Probably the best summary of it is at the Portland Mercury: "Oregon's $450 Million Plan to Widen I-5 Has Portlanders Preparing for War: But Can Activists Kill Another Highway Megaproject?"
- August 29th: "Planned widening of I-5 at the Rose Quarter is Portland’s next big freeway fight"
- August 30th: "With letter to City Council, new coalition launches fight against I-5 Rose Quarter project"
- August 31st: "Backers say I-5 Rose Quarter widening could be model for future freeway projects"
- September 1st: "The Street Trust says “compromises with legislators” are why they won’t sign I-5 widening opposition letter"
- September 1st: "Saltzman wants congestion pricing of I-5 before widening project starts"
- September 7th: "Press release: Coalition prepares to testify against freeway expansion at City Council"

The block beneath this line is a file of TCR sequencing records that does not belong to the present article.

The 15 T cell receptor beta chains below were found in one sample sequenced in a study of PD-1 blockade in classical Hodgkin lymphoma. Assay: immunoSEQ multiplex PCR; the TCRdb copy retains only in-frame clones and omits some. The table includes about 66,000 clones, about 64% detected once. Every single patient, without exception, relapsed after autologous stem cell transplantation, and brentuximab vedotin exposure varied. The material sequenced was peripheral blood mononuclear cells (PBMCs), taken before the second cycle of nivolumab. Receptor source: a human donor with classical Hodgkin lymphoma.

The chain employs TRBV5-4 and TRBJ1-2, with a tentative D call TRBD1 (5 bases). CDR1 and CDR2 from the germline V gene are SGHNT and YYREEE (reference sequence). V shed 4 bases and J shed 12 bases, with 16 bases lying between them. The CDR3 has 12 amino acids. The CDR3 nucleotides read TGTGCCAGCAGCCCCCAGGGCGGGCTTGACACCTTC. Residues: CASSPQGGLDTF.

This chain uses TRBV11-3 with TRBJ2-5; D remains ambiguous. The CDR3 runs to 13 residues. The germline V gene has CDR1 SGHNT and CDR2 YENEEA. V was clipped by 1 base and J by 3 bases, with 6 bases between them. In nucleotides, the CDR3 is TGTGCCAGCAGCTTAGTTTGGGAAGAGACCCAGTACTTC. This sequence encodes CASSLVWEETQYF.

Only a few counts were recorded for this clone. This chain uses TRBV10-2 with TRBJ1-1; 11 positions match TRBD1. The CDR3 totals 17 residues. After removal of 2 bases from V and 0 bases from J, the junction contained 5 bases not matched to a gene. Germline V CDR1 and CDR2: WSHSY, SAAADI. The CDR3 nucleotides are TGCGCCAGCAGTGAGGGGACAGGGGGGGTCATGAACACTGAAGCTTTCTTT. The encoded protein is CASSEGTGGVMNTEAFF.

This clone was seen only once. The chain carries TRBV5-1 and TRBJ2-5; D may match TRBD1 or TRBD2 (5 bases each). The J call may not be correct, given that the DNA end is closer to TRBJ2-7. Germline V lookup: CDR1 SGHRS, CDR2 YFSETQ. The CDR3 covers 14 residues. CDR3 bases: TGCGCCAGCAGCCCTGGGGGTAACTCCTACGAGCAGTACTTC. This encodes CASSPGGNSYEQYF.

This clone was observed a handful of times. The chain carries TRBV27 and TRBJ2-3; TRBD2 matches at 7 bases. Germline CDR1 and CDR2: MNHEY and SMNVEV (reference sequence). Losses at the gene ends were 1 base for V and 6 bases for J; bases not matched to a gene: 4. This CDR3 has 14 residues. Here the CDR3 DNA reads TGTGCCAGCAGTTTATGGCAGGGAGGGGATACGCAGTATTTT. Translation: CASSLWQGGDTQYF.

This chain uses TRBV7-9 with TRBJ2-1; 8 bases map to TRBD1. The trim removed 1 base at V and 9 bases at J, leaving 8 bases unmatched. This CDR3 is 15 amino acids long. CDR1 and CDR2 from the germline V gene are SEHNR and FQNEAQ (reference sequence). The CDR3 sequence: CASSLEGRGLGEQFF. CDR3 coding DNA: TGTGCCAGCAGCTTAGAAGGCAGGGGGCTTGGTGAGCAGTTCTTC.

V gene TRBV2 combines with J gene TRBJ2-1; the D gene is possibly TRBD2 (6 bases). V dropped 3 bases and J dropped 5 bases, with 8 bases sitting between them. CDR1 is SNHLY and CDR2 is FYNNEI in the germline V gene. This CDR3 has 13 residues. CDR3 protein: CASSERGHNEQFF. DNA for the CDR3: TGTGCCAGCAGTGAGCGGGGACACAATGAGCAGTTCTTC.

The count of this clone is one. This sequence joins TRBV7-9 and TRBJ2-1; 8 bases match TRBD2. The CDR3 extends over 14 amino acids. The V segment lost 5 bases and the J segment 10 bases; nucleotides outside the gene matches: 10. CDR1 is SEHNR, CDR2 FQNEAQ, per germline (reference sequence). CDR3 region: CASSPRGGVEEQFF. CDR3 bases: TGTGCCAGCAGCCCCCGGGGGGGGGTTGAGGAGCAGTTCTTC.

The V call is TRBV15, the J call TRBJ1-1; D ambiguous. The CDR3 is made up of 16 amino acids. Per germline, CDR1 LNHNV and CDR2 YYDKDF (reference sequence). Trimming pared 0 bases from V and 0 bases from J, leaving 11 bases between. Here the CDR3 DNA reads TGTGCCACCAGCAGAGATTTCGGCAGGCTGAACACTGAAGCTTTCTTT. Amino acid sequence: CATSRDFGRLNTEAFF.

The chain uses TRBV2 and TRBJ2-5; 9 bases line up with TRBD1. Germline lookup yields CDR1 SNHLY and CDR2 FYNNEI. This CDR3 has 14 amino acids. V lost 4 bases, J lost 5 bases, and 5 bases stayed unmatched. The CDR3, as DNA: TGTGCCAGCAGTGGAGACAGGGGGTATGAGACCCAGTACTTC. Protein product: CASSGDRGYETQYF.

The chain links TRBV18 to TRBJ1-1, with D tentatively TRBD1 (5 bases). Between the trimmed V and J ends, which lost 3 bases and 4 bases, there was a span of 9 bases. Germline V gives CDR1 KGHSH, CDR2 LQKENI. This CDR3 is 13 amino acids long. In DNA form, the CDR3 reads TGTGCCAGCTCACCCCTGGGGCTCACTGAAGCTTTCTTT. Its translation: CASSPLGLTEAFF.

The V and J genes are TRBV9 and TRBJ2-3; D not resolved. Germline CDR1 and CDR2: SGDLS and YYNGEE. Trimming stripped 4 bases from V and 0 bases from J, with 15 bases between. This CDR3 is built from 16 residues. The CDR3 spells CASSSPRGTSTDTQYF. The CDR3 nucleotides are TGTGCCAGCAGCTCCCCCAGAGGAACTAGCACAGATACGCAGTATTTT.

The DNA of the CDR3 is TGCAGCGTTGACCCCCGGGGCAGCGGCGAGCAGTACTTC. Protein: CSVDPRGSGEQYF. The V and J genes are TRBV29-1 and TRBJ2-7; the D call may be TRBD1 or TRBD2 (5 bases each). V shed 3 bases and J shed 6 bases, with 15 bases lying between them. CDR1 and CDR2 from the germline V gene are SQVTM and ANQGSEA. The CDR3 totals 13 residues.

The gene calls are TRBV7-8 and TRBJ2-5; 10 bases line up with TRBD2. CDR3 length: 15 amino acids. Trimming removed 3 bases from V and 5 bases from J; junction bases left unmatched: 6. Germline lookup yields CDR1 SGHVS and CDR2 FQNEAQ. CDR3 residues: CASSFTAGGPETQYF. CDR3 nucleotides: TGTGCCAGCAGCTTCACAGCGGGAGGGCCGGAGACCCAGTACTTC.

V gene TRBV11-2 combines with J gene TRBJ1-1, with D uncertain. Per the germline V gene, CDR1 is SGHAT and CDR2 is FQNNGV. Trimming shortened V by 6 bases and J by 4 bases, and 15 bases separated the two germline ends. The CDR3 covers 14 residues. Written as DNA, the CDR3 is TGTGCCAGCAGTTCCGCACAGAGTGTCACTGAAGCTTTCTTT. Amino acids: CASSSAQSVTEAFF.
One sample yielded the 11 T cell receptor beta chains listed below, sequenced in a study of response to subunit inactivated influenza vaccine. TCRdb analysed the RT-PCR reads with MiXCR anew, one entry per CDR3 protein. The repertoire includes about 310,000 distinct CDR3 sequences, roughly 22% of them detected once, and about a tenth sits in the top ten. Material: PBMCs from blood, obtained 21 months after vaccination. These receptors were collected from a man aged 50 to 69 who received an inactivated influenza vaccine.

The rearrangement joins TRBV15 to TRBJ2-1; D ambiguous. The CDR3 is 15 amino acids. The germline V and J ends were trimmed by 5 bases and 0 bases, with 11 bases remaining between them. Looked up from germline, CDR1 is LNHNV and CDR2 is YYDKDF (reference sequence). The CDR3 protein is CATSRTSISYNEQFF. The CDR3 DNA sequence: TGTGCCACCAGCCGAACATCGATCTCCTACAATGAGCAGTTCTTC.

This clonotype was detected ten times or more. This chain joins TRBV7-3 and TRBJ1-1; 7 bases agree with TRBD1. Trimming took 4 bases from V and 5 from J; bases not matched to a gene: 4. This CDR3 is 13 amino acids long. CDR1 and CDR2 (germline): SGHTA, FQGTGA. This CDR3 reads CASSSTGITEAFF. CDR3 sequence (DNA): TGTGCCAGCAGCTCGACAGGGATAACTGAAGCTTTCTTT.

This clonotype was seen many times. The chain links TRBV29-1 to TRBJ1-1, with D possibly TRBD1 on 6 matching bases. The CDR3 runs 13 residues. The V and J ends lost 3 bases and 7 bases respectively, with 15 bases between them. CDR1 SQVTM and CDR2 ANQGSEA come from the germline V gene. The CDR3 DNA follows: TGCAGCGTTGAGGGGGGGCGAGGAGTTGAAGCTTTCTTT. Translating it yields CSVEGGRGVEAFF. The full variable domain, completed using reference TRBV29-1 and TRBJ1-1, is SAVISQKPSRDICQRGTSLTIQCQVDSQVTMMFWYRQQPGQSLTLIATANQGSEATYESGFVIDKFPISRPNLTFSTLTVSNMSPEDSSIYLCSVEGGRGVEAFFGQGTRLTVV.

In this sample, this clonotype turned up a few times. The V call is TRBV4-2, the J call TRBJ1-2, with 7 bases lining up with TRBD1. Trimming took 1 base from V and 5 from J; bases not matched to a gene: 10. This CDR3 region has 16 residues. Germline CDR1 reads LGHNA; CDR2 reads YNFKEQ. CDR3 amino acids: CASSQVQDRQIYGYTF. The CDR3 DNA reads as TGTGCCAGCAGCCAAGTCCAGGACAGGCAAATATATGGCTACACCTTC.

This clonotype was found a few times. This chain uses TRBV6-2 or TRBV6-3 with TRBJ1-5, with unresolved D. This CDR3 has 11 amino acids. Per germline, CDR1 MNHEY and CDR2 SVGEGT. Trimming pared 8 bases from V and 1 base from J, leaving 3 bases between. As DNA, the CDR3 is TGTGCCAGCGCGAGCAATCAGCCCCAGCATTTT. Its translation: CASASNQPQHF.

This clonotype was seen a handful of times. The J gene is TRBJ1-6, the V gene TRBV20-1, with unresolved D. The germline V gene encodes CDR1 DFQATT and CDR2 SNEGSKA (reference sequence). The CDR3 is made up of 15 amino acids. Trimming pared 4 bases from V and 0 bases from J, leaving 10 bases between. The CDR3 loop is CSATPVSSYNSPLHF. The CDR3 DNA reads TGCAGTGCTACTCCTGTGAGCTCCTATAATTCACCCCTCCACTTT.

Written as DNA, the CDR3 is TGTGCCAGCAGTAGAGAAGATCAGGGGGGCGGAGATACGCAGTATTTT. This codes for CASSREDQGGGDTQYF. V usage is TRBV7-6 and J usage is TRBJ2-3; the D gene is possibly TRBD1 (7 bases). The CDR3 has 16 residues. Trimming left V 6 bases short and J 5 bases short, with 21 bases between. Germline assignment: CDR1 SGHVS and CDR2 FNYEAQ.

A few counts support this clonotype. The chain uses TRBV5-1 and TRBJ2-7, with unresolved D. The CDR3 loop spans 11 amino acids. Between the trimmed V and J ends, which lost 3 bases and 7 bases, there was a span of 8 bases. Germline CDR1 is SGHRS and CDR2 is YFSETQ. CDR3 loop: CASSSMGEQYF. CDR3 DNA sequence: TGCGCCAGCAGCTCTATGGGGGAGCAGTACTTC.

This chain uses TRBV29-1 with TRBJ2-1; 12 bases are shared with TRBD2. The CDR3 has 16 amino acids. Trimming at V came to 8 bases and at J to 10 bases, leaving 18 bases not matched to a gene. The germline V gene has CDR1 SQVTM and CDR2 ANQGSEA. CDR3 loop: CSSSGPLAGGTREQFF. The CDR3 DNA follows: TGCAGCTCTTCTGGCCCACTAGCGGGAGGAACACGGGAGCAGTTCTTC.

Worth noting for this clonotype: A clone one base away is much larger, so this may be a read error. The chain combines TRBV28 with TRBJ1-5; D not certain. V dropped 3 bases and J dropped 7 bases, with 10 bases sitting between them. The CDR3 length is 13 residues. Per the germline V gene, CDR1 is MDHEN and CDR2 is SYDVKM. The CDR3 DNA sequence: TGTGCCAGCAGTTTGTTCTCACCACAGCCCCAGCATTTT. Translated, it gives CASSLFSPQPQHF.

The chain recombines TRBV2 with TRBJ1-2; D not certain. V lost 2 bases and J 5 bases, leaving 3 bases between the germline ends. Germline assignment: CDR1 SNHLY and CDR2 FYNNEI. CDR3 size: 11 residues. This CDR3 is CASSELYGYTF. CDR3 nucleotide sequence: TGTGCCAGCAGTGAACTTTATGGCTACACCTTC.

- September 8th: "No love for I-5 Rose Quarter project at city council hearing"
- Sept 15th: "Portland Mayor rebuts opposition to I-5 Rose Quarter project in radio interview"
The Street Trust, formerly Bicycle Transportation Alliance, has distanced themselves and seems to be trying to have it both ways: "The Future of the Rose Quarter."
|Via the AP, the local presentation at the SJ|
This story we probably won't follow closely here, but may update this post for reference and to keep a running tally on it as it develops.
- September 27th: "Transportation equity: Why peak period road pricing is fair" At City Observatory
- A couple of pieces at OPB on October 13th: "I-5 Expansion In Portland Faces Opposition, Unanswered Questions" and a podcast, "'OPB Politics Now': Portland Girds For A Freeway Fight"